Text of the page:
Zac's Favourite Art - Norman Rockwell

© Copyright Zac Sawyer 2015

© Copyright Zac Sawyer 2015
Norman Perceval Rockwell (February 3, 1894 – November 8, 1978) was a 20th-century American painter and illustrator.



Norman Rockwell - Self Portrait



 Norman Rockwell - Self Portrait



Norman Rockwell with his wife Mary
at Arlington



Norman Rockwell in his Studio
at Arlington

His works enjoy a broad popular appeal in the United States for their reflection of American culture. 
Rockwell is most famous for the cover illustrations of everyday life scenarios he created for 'The Saturday Evening Post' magazine for more than four decades.


'Lincoln'
Norman Rockwell

Among the best-known of Rockwell's works are the 'Saying Grace' and 'the Four Freedoms' series. 
He is also noted for his 64-year relationship with the Boy Scouts of America (BSA), producing covers for their publication 'Boys' Life', calendars, and other illustrations.

© Copyright Zac Sawyer 2015
These works include popular images that reflect the 'Scout Oath' and 'Scout Law' such as 'The Scoutmaster', 'Our Heritage', 'On My Honor', 'Boy Scout Honor', 'A Scout is Loyal' - among many others.

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'On My Honor' - 1953
Norman Rockwell



'Forward America' - 1951
Norman Rockwell



'A Scout is Loyal' - 1942
Norman Rockwell



'Growth of a Leader'
Norman Rockwell



'Boy Scout Honor'
Norman Rockwell



'Boy Scout Camp'
Norman Rockwell



'The Scout Master' - 1952
Norman Rockwell



'A Guiding Hand'
Norman Rockwell



'All Together'
Norman Rockwell



'Our Heritage' - 1950
Norman Rockwell

Norman Rockwell was born on February 3, 1894, in New York City, to Jarvis Waring Rockwell and Anne Mary "Nancy" (born Hill) Rockwell.
Rockwell transferred from high school to the Chase Art School at the age of 14.
He then went on to the National Academy of Design and finally to the Art Students League.
There, he was taught by Thomas Fogarty, George Bridgman, and Frank Vincent DuMond; his early works were produced for 'St. Nicholas Magazine', the 'Boy Scouts of America' (BSA) publication 'Boys' Life' and other youth publications.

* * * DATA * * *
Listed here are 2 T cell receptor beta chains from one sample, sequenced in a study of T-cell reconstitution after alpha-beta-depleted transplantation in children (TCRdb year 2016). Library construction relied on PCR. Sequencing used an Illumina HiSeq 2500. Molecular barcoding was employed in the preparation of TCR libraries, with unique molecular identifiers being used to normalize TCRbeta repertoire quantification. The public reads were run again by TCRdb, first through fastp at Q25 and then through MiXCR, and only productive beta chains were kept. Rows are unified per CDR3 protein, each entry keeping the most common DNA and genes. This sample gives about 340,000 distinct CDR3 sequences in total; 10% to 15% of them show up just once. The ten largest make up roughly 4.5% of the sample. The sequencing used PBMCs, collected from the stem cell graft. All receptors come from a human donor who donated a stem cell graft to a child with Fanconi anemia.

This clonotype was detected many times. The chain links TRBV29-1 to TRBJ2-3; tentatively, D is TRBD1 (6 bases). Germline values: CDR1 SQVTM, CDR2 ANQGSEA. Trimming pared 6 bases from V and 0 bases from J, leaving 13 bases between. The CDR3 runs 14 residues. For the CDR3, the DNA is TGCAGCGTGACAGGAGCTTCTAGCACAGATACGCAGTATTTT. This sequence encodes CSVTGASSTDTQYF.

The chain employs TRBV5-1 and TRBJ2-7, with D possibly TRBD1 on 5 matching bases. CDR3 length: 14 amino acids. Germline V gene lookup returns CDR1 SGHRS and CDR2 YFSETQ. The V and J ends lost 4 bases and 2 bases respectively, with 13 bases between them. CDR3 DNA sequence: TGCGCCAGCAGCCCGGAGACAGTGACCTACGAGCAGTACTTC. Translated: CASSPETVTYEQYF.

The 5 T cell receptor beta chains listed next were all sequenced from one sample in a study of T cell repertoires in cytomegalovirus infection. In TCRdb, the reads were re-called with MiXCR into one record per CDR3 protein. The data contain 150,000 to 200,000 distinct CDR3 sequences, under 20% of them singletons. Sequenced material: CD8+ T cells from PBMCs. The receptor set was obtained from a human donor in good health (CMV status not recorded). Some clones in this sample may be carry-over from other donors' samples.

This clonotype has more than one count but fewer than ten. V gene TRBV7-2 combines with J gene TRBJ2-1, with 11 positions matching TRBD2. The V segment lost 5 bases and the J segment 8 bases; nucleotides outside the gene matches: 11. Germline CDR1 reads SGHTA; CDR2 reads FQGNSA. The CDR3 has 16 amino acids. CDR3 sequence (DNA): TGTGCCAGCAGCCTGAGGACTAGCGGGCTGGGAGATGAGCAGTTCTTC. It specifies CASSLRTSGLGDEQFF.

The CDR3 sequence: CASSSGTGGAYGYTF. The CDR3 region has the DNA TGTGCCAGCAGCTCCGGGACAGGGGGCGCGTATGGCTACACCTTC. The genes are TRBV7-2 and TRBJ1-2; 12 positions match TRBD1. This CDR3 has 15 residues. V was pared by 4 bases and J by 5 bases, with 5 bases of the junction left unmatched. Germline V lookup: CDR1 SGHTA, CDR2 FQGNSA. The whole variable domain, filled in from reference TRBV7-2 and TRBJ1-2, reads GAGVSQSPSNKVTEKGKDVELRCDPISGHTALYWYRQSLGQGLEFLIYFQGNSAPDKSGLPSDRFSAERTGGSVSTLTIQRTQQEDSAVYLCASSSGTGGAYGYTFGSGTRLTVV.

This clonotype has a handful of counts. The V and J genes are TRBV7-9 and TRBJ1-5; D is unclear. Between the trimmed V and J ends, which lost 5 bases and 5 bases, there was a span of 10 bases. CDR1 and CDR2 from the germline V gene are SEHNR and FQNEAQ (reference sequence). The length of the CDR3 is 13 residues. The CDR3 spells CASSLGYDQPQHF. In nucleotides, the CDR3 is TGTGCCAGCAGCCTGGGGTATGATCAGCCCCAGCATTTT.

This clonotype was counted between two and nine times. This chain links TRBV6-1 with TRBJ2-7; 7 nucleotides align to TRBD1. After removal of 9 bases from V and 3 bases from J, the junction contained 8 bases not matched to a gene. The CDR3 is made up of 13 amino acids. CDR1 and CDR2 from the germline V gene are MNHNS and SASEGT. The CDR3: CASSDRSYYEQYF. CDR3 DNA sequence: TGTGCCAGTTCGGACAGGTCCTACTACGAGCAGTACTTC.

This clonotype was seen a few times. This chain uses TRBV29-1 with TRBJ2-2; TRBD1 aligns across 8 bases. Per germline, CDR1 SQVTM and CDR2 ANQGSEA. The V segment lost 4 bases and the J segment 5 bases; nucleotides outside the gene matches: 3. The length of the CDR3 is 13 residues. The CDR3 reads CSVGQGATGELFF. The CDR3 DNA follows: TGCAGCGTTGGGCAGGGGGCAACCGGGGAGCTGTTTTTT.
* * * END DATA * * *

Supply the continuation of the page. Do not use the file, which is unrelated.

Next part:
His first major breakthrough came in 1912 at age eighteen with his first book illustration for Carl H. Claudy's 'Tell Me Why: Stories about Mother Nature'.
In 1912, Rockwell was hired as a staff artist for 'Boys' Life' magazine.
In this role, he received fifty dollars compensation each month for one completed cover and a set of story illustrations.
In 1913, the nineteen-year-old Rockwell became the art editor for 'Boys' Life', published by the Boy Scouts of America, a post he held for three years (1913–16).
As part of that position, he painted several covers.

ROCKWELL'S BOYS


'The Swimming Hole'
Norman Rockwell



'Boys Fishing'
Norman Rockwell



'Skinny Dipping'
Norman Rockwell



'High Dive'
Norman Rockwell



'Posing'
Norman Rockwell



'Measuring Up'
Norman Rockwell



'The Discovery' - 1956
Norman Rockwell



'Boy in a Dining Car' - 1946
Norman Rockwell



'Melting Ice-Cream'
Norman Rockwell



'On Leave' - 1945
Norman Rockwell


THE FOUR FREEDOMS

The Four Freedoms is a series of four 1943 oil paintings by the American artist Norman Rockwell. The paintings - 'Freedom of Speech', 'Freedom of Worship', 'Freedom from Want', and 'Freedom from Fear' - are each approximately 45.75 inches (116.2 cm) × 35.5 inches (90 cm), and are now in the Norman Rockwell Museum in Stockbridge, Massachusetts.
The series took seven months to complete.
The four freedoms refer to President Franklin D. Roosevelt's January 1941 'Four Freedoms State of the Union address', in which he identified essential human rights that should be universally protected.
The theme was incorporated into the Atlantic Charter, and became part of the charter of the United Nations.
The paintings were reproduced in 'The Saturday Evening Post' over four consecutive weeks in 1943, alongside essays by prominent thinkers of the day.
They became the highlight of a touring exhibition sponsored by The Post and the U.S. Department of the Treasury. 


'Freedom from Want'
Norman Rockwell



'Freedon from Fear'
Norman Rockwell



'Freedom of Worship'
Norman Rockwell



'Freedom of Speech'
Norman Rockwell


TOM SAWYER
   
Thomas "Tom" Sawyer is the title character of the Mark Twain novel 'The Adventures of Tom Sawyer' (1876).
Tom Sawyer's best friends include Joe Harper and Huckleberry Finn.
In 'The Adventures of Tom Sawyer', Tom's infatuation with classmate Becky Thatcher is apparent as he tries to intrigue her with his strength, boldness, and handsome looks.
He lives with his half-brother Sid, his cousin Mary, and his stern Aunt Polly in the (fictional) town of St. Petersburg, Missouri.
There is no mention of Tom's father.
Tom has another aunt, Sally Phelps, who lives considerably farther down the Mississippi River, in the town of Pikesville.
Tom is the son of Aunt Polly's dead sister.



'Tom Sawyer'
Norman Rockwell



'Tom Sawyer and Huck'
Norman Rockwell



'Modern Tom Sawyer'
Norman Rockwell


GENRE


'Shuffelton's Barbershop' - 1950
Norman Rockwell



'Saying Grace'
Norman Rockwell



'First Formal' - 1953
Norman Rockwell



'Christmas Homecoming' - 1948
Norman Rockwell



'The Homecoming'
Norman Rockwell



'Doctor and Boy Looking at Thermometer' - 1954
Norman Rockwell


'
'The Veterinarian'
Norman Rockwell



'On the Train'
Norman Rockwell



'The Watchmaker'
Norman Rockwell



'Those Who Have Passed From This World'
Norman Rockwell



Study for 'The Beauty Shop' -1962
Norman Rockwell



'The Beauty Shop' -1962
Norman Rockwell


Diptych - 'Preparations for the Evening'
Norman Rockwell


NASA


NASA Flight Preparations
Norman Rockwell



Lunar Landing
Norman Rockwell



Men's Tracks on the Moon
Norman Rockwell

FINAL WORD



'The Connosseur '
Norman Rockwell